1998 NCC News Archives
"More Space" for the Churches
News/Feature About the NCC/CWS Delegation Visit to Cuba May 30-June 2
HAVANA, Cuba, June 2, 1998 While in Cuba May 30-June 2, a National Council of Churches delegation sought repeatedly to reinforce and expand the historic Protestant churches "space" for mission and service.
Meeting With Cuban President Fidel Castro: The delegations final appointment during its three days in Havana was with Cubas President Fidel Castro. He hosted the NCC and Cuban Council of Churches leadership Monday evening (June 1) for a six-hour, wide-ranging conversation that started around a conference table and concluded over dinner.
"We congratulated Cuba on the tremendous growth of the churches here," NCC General Secretary Joan Campbell reported afterward. "We are obviously encouraged not only by the strength of the churches but also by their energy. The President affirmed that growth and said he would encourage more.
"We said to him that it is very important for the churches to be able to be partners with government, working to care for the sick and the elderly, addressing prostitution and other social problems, and building housing," she continued. "The President talked about the importance of the church being of service to the society, and affirmed there be a space in Cuban society for the churches to play that role."
The U.S. and Cuban church leaders spoke with President Castro about the need for new churches in new residential developments, and he affirmed that would be possible with financial assistance from churches outside Cuba.
President Castro expressed evident enthusiasm for a major international ecumenical gathering in Cuba. Leaders of the Cuban Council of Churches earlier had described to their NCC colleagues their hope of arranging a pre-millennium conference late in 1999. President Castro urged it be held as soon as possible, and pledged the Cuban governments full cooperation.
"We take this proposal seriously," Dr. Campbell said, "and already have begun having conversations about how we might make that happen, perhaps in summer 1999."
The NCC delegation spoke repeatedly of its support for the Cuban Council of Churches, and shared their concern at reports that some groups from outside Cuba, including from Latin America and the United States, are trying to destabilize and divide Cubas historic, ecumenical denominations.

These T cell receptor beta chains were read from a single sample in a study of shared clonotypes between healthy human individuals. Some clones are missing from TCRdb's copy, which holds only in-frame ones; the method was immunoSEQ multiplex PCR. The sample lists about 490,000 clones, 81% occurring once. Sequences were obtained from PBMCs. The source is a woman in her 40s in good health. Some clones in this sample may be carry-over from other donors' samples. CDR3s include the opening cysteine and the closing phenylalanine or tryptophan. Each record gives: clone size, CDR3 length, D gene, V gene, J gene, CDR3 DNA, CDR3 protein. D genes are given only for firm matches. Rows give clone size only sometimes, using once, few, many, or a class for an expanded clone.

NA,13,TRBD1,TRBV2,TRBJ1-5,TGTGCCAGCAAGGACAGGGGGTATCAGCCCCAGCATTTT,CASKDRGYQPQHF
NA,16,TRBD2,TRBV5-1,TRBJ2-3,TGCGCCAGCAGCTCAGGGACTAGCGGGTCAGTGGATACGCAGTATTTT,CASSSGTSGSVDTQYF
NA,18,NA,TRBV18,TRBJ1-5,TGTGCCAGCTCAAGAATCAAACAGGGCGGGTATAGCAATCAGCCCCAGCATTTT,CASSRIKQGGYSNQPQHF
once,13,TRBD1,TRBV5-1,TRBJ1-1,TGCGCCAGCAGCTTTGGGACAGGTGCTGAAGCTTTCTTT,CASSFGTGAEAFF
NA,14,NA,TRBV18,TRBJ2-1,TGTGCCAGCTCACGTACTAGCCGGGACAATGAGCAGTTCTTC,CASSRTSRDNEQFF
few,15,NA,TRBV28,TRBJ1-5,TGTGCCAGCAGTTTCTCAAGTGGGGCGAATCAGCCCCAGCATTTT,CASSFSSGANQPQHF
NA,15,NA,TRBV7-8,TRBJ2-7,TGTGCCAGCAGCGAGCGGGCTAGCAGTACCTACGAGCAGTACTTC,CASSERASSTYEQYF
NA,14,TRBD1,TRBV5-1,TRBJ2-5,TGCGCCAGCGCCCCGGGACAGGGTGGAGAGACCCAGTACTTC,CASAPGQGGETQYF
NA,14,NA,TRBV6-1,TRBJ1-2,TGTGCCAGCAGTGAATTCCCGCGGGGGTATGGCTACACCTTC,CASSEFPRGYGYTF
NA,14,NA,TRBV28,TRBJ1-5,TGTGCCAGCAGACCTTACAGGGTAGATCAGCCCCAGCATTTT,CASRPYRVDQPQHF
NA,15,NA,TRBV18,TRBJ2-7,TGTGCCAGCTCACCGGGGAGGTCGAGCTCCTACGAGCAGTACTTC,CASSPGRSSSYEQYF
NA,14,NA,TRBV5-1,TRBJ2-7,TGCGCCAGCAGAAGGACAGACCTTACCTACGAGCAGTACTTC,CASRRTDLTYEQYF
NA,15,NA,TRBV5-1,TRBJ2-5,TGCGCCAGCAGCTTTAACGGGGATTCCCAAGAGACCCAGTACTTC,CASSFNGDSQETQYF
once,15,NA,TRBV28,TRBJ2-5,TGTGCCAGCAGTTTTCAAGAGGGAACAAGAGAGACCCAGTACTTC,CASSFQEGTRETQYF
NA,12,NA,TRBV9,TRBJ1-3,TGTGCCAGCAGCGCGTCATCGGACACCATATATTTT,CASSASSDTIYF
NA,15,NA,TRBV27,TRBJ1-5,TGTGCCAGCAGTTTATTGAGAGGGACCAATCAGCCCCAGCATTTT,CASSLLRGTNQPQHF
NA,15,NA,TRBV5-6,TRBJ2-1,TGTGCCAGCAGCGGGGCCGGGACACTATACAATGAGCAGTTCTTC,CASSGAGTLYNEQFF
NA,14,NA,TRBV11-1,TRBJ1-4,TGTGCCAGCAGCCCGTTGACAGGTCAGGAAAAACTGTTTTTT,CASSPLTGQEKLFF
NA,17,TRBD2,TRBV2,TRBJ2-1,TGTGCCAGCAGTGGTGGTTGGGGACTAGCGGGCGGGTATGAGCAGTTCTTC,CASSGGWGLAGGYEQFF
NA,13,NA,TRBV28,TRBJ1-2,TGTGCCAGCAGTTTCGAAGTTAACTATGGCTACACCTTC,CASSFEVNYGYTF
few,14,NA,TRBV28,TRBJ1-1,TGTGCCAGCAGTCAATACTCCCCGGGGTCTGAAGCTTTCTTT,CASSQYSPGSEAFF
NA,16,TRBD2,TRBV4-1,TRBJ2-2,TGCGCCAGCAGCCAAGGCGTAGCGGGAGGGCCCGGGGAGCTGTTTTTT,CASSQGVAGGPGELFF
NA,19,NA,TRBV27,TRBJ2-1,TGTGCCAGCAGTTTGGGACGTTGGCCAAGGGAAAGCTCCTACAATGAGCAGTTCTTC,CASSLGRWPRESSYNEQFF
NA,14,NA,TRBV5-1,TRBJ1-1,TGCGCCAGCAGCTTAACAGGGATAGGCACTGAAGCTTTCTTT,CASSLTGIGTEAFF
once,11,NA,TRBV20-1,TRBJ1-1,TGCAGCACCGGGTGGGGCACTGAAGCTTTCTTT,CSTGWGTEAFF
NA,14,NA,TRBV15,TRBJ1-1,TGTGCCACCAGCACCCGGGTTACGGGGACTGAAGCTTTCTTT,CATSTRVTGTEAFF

"For example," Dr. Campbell said, "we were told that some missionaries have been coming from outside Cuba, offering Cuban pastors money, clothing and shoes in exchange for their loyalty. Our point in bringing this up as people from the United States is that this situation is created not within the Cuban church but by intervention from outside, some from the United States. Our concern is with those from our own country who intervene and create this problem for the churches in Cuba."
Commented the Rev. Clifton Kirkpatrick, Stated Clerk of the Presbyterian Church (U.S.A.), "The experience all of us have had is of the integrity, growth and strength of the Cuban church. We want to encourage our colleagues worldwide who seek to share the gospel of Christ to support these churches and not try to undermine them."
Worship in Havana Churches: The Protestant churches in Cuba report a phenomenal growth, especially during the past three to four years.
"Several of us in this delegation have made repeated trips to Cuba over the past 25 to 30 years," delegation members said in a statement released June 1. "We are excited about the increasing space that the Cuban churches have for the conduct of their own life and for their service to society. At the same time, we are not na´ve concerning the intensity of discrimination, and, for a time, persecution, that Cuban Christians have endured during the past several decades."
According to the Cuban Council of Churches Studies Center, 300,000 Protestants and 280,000 Roman Catholics worship regularly in Cuba.
The CCCs member churches, some of which are more than 100 years old, are deeply rooted in Cuban society. The CCC just celebrated its 57th anniversary. The NCC (with 34 Protestant and Orthodox member denominations comprising nearly 52 million U.S. Christians) and the CCC are "sister" councils with a relationship that extends back to before the 1959 revolution.
The Baptist, Methodist and Presbyterian congregations in which delegation members worshipped on May 31 all reported an exponential growth.